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Thursday, 12 October 2017

African agriculture in the grips of free trade

For the first time in ten years, famine is no longer in retreat across the world, according to the UN Food and Agriculture Organisation (FAO). This disaster can in part by explained by climate change and armed conflicts. But it is also the result of free trade agreements, which impose a lifting of cross-border restrictions that is destabilising for local agriculture. The winds of free trade are blowing across the African continent. On the one hand, the European Union is stepping up its pressure on African countries to finalise the signature of Economic Partnership Agreements (EPAs), and to end non-reciprocal trade preferences: in order to retain the exemption from tariffs on their exports to Europe, Africans will have to remove 80% of those applying to imports from the Single Market. On the other hand, the African Union is launching negotiations to create a Continental Free Trade Area (CFTA). On 16 June 2017 in Niamey (Niger), African trade ministers eventually already decided to eliminate 90% of tariffs between the countries of the continent.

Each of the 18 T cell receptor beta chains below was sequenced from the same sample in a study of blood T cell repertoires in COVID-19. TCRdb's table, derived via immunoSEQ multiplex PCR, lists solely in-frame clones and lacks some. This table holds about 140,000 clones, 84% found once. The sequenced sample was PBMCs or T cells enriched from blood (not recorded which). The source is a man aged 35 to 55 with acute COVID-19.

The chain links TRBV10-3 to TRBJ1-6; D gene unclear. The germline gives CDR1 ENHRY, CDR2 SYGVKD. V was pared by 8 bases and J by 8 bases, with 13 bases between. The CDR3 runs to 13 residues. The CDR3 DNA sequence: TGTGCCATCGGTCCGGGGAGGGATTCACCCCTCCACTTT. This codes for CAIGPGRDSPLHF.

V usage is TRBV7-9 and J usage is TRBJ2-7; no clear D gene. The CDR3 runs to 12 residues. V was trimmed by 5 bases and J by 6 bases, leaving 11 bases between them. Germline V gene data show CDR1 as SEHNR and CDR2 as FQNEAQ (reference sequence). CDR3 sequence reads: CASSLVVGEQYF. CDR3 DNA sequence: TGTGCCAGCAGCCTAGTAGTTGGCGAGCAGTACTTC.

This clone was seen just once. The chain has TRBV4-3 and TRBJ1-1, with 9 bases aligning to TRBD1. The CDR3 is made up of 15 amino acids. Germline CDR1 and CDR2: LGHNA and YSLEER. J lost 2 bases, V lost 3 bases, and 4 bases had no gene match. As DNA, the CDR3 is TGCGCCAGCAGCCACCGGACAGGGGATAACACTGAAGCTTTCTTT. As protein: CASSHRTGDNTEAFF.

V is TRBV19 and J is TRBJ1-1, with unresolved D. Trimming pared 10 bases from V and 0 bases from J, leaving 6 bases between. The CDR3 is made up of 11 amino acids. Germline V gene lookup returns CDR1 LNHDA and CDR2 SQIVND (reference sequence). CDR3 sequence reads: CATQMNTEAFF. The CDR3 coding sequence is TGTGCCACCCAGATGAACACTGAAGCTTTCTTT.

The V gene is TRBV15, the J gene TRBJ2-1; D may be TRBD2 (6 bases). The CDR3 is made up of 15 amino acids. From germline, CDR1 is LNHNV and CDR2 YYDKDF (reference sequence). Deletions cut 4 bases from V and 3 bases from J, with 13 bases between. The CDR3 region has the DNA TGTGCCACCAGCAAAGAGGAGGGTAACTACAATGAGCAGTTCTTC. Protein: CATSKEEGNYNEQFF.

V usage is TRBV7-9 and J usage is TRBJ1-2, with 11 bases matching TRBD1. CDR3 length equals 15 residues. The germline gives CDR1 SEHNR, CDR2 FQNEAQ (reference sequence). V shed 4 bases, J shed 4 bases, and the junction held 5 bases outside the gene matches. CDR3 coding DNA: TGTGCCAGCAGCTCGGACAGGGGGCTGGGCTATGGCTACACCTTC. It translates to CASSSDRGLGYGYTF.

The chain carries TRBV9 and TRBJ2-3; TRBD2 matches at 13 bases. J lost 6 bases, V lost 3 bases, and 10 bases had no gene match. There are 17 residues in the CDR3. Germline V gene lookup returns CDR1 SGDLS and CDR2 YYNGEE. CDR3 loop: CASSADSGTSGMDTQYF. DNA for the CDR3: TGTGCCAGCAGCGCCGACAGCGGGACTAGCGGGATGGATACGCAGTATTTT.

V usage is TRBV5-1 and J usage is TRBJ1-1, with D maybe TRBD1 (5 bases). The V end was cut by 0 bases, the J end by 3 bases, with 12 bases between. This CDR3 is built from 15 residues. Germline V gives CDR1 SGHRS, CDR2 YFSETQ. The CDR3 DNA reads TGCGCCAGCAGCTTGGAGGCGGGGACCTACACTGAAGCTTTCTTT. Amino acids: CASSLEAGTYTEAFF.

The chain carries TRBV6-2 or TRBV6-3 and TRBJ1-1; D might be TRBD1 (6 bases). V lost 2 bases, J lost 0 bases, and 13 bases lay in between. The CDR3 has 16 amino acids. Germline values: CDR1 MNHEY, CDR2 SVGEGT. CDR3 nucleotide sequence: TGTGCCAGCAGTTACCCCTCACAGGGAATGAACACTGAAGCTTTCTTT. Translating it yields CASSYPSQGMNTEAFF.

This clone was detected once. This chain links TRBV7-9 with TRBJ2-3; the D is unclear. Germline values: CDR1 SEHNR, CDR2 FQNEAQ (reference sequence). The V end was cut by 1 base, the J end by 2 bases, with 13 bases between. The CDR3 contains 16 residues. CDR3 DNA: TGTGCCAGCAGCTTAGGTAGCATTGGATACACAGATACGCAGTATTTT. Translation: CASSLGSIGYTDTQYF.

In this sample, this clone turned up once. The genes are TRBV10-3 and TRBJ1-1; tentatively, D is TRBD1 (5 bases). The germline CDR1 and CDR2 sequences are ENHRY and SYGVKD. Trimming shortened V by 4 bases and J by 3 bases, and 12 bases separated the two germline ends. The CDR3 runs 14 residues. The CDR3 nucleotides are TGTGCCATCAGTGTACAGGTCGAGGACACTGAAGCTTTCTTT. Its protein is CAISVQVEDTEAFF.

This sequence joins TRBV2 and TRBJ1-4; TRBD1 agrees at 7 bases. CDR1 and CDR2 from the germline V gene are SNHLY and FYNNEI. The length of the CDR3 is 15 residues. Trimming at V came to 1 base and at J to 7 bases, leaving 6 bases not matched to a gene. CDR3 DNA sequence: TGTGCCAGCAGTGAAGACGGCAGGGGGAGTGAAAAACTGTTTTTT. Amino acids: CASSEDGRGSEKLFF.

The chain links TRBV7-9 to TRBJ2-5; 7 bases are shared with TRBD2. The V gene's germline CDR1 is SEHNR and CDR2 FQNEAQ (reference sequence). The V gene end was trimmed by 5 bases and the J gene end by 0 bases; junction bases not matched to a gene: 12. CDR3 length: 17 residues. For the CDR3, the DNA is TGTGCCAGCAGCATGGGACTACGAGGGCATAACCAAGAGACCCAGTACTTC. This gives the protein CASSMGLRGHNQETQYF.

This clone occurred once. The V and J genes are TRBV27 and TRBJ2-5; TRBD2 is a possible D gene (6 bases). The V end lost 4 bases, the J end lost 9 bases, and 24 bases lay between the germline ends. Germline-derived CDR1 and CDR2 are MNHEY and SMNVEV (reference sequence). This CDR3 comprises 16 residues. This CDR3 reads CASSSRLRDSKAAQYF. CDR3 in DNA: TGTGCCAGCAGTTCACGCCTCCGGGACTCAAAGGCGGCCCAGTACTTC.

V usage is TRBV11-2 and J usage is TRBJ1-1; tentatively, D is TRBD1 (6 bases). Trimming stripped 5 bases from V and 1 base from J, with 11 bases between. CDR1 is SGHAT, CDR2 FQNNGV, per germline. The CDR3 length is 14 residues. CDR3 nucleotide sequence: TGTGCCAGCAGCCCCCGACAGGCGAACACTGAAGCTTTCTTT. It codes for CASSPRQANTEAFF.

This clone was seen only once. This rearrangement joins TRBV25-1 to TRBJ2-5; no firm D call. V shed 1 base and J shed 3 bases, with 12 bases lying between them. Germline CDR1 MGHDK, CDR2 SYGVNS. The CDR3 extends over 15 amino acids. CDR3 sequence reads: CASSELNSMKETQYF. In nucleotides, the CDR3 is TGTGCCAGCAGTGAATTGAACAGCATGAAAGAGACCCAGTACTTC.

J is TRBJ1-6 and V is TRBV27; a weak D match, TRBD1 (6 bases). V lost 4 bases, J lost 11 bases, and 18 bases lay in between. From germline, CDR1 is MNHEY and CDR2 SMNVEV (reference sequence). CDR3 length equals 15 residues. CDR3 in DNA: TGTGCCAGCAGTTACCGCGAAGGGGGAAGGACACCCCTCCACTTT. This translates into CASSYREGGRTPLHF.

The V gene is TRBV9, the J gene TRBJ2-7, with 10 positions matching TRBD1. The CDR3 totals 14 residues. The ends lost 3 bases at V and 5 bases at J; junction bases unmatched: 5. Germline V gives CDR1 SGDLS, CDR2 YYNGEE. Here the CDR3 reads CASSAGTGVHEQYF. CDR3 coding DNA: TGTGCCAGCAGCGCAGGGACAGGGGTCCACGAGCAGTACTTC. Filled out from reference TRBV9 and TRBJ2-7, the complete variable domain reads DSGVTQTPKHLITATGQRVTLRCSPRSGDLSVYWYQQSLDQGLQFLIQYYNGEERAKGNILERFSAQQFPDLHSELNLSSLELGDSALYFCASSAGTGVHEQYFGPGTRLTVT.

Source: Le Monde diplomatique